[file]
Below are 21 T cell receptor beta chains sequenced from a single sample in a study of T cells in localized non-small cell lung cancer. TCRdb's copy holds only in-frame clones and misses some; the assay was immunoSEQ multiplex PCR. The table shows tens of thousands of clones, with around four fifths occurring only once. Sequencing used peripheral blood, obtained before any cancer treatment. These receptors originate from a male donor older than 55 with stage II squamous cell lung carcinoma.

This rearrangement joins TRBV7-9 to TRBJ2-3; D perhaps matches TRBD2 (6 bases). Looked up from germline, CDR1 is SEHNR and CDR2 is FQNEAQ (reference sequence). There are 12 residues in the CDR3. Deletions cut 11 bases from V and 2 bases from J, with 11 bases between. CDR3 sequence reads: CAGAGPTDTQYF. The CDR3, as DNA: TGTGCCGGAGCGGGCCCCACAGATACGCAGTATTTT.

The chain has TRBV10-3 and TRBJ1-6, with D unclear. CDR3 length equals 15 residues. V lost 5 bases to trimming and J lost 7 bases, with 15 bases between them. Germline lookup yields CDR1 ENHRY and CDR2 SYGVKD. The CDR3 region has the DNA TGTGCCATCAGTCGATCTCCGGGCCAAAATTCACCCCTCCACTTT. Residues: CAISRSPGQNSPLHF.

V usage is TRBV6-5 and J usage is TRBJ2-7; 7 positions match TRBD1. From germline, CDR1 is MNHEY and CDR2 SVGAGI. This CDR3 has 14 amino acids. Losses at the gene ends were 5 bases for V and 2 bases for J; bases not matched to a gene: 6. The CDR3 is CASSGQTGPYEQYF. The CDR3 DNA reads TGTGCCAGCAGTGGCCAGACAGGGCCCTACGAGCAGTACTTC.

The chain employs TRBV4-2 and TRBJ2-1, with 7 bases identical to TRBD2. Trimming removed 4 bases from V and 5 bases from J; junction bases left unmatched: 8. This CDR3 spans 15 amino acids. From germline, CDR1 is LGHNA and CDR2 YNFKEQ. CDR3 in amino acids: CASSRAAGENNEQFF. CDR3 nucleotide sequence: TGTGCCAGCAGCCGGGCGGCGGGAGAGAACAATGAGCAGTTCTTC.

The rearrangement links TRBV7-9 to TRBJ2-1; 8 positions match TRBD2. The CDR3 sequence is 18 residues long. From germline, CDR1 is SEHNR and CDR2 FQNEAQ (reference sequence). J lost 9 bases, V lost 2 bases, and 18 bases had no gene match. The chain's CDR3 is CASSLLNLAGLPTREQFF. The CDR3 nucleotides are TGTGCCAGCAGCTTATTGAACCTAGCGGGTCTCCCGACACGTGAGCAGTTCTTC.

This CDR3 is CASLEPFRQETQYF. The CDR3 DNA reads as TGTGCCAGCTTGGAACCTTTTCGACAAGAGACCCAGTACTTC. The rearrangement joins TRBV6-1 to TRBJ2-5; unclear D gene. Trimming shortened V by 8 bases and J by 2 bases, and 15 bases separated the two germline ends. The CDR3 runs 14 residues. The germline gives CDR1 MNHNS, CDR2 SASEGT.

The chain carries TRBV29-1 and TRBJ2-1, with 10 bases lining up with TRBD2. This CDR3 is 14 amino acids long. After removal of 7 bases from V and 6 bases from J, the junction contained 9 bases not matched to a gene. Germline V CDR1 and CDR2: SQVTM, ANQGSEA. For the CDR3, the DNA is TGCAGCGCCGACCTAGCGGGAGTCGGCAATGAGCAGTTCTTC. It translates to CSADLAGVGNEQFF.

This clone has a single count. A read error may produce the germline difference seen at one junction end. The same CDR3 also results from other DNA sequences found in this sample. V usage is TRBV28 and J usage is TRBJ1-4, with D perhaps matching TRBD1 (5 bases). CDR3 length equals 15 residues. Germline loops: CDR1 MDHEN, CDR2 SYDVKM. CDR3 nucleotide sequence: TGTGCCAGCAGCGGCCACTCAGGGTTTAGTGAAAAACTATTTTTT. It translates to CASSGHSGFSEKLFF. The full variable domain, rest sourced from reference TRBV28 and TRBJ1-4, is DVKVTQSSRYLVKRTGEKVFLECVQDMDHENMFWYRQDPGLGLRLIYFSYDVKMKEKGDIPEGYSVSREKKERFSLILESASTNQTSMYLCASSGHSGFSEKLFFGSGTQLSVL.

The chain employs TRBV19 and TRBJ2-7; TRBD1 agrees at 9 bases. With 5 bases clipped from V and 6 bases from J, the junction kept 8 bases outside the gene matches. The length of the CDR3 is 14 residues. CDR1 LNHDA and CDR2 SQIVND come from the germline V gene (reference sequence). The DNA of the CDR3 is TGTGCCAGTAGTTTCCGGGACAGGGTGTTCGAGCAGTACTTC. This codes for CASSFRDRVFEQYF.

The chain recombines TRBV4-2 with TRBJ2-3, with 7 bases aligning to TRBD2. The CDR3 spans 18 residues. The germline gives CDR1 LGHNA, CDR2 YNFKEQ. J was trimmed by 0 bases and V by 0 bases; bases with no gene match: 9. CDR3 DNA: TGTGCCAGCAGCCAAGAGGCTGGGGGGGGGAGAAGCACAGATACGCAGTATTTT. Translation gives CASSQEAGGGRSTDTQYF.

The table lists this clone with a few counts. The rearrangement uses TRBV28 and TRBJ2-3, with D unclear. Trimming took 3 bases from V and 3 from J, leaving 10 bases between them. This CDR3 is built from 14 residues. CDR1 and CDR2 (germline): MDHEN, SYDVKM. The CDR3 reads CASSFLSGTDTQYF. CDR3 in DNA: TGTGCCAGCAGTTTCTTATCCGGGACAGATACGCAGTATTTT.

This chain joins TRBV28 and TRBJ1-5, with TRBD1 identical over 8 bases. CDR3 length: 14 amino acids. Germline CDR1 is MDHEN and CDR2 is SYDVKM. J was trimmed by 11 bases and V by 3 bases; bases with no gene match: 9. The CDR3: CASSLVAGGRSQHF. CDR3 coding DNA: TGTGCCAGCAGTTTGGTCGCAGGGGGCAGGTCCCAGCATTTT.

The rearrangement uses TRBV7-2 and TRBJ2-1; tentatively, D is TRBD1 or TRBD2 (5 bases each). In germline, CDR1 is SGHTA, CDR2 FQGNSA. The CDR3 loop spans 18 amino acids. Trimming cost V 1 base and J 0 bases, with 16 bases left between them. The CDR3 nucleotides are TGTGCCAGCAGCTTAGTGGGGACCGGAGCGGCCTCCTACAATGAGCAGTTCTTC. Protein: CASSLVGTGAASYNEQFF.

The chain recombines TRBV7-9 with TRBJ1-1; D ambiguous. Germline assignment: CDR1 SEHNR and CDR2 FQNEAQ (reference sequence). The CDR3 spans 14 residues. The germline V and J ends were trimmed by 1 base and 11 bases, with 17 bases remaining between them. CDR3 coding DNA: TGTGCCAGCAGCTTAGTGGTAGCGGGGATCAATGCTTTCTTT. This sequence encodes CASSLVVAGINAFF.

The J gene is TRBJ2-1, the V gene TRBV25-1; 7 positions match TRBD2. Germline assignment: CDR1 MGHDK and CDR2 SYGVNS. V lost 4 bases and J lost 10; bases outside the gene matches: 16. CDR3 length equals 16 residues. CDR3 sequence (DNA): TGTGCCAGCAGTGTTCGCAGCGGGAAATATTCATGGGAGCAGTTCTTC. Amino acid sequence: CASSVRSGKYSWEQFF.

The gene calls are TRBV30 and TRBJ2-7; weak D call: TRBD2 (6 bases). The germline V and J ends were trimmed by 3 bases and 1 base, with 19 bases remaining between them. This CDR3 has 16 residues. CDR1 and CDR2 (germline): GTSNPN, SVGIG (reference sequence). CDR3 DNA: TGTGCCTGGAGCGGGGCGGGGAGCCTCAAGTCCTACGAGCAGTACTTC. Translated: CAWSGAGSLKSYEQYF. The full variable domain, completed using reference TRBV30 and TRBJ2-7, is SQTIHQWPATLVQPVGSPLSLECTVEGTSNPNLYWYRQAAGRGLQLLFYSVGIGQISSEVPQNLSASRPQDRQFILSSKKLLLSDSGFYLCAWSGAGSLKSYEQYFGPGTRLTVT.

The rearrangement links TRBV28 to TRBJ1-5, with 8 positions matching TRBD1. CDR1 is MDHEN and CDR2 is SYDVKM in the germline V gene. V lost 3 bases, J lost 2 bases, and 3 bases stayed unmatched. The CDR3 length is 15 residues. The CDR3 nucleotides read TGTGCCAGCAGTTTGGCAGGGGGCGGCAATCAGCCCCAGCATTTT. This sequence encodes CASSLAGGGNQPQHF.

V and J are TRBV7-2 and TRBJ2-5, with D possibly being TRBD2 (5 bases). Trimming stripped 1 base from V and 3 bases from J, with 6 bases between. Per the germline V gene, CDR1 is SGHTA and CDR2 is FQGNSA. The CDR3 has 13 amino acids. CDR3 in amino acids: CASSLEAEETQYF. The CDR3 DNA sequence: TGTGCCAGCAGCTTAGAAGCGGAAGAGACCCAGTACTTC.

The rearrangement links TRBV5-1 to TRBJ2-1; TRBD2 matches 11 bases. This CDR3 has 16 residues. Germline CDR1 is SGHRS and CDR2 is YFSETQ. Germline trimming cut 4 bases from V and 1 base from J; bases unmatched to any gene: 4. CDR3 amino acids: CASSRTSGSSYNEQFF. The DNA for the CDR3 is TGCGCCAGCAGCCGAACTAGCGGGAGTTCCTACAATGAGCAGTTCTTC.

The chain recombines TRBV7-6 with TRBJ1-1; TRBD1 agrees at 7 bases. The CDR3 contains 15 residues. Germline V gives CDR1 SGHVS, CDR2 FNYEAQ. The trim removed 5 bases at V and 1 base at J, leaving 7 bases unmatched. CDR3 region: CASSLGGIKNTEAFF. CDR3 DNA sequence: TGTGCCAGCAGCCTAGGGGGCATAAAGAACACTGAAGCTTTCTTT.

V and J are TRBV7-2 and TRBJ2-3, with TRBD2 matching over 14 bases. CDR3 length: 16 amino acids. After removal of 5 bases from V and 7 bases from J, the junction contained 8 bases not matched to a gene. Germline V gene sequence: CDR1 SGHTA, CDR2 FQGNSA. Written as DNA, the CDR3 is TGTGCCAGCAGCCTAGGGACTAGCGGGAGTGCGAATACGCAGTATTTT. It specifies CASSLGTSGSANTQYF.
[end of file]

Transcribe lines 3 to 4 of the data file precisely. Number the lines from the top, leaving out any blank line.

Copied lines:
The chain has TRBV10-3 and TRBJ1-6, with D unclear. CDR3 length equals 15 residues. V lost 5 bases to trimming and J lost 7 bases, with 15 bases between them. Germline lookup yields CDR1 ENHRY and CDR2 SYGVKD. The CDR3 region has the DNA TGTGCCATCAGTCGATCTCCGGGCCAAAATTCACCCCTCCACTTT. Residues: CAISRSPGQNSPLHF.

V usage is TRBV6-5 and J usage is TRBJ2-7; 7 positions match TRBD1. From germline, CDR1 is MNHEY and CDR2 SVGAGI. This CDR3 has 14 amino acids. Losses at the gene ends were 5 bases for V and 2 bases for J; bases not matched to a gene: 6. The CDR3 is CASSGQTGPYEQYF. The CDR3 DNA reads TGTGCCAGCAGTGGCCAGACAGGGCCCTACGAGCAGTACTTC.